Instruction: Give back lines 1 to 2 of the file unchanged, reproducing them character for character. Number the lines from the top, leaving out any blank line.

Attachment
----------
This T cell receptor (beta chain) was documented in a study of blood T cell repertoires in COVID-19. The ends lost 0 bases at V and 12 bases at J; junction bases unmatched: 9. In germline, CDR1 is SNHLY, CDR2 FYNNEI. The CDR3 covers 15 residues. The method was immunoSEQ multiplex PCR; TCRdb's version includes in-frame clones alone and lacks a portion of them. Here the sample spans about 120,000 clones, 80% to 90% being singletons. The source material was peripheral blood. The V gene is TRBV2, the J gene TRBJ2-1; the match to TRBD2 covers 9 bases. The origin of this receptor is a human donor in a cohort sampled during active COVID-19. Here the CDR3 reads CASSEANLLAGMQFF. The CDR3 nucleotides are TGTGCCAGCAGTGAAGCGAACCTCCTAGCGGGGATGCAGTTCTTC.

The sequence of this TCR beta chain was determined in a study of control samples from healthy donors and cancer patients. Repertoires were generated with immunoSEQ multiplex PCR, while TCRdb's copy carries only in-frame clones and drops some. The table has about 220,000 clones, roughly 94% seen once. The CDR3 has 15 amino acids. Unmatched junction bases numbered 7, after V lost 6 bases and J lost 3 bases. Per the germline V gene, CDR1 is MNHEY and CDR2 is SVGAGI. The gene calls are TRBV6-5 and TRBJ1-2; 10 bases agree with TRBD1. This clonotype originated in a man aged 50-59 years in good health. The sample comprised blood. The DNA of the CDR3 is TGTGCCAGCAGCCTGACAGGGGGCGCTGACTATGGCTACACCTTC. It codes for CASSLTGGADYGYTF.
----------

This T cell receptor (beta chain) was documented in a study of blood T cell repertoires in COVID-19. The ends lost 0 bases at V and 12 bases at J; junction bases unmatched: 9. In germline, CDR1 is SNHLY, CDR2 FYNNEI. The CDR3 covers 15 residues. The method was immunoSEQ multiplex PCR; TCRdb's version includes in-frame clones alone and lacks a portion of them. Here the sample spans about 120,000 clones, 80% to 90% being singletons. The source material was peripheral blood. The V gene is TRBV2, the J gene TRBJ2-1; the match to TRBD2 covers 9 bases. The origin of this receptor is a human donor in a cohort sampled during active COVID-19. Here the CDR3 reads CASSEANLLAGMQFF. The CDR3 nucleotides are TGTGCCAGCAGTGAAGCGAACCTCCTAGCGGGGATGCAGTTCTTC.

The sequence of this TCR beta chain was determined in a study of control samples from healthy donors and cancer patients. Repertoires were generated with immunoSEQ multiplex PCR, while TCRdb's copy carries only in-frame clones and drops some. The table has about 220,000 clones, roughly 94% seen once. The CDR3 has 15 amino acids. Unmatched junction bases numbered 7, after V lost 6 bases and J lost 3 bases. Per the germline V gene, CDR1 is MNHEY and CDR2 is SVGAGI. The gene calls are TRBV6-5 and TRBJ1-2; 10 bases agree with TRBD1. This clonotype originated in a man aged 50-59 years in good health. The sample comprised blood. The DNA of the CDR3 is TGTGCCAGCAGCCTGACAGGGGGCGCTGACTATGGCTACACCTTC. It codes for CASSLTGGADYGYTF.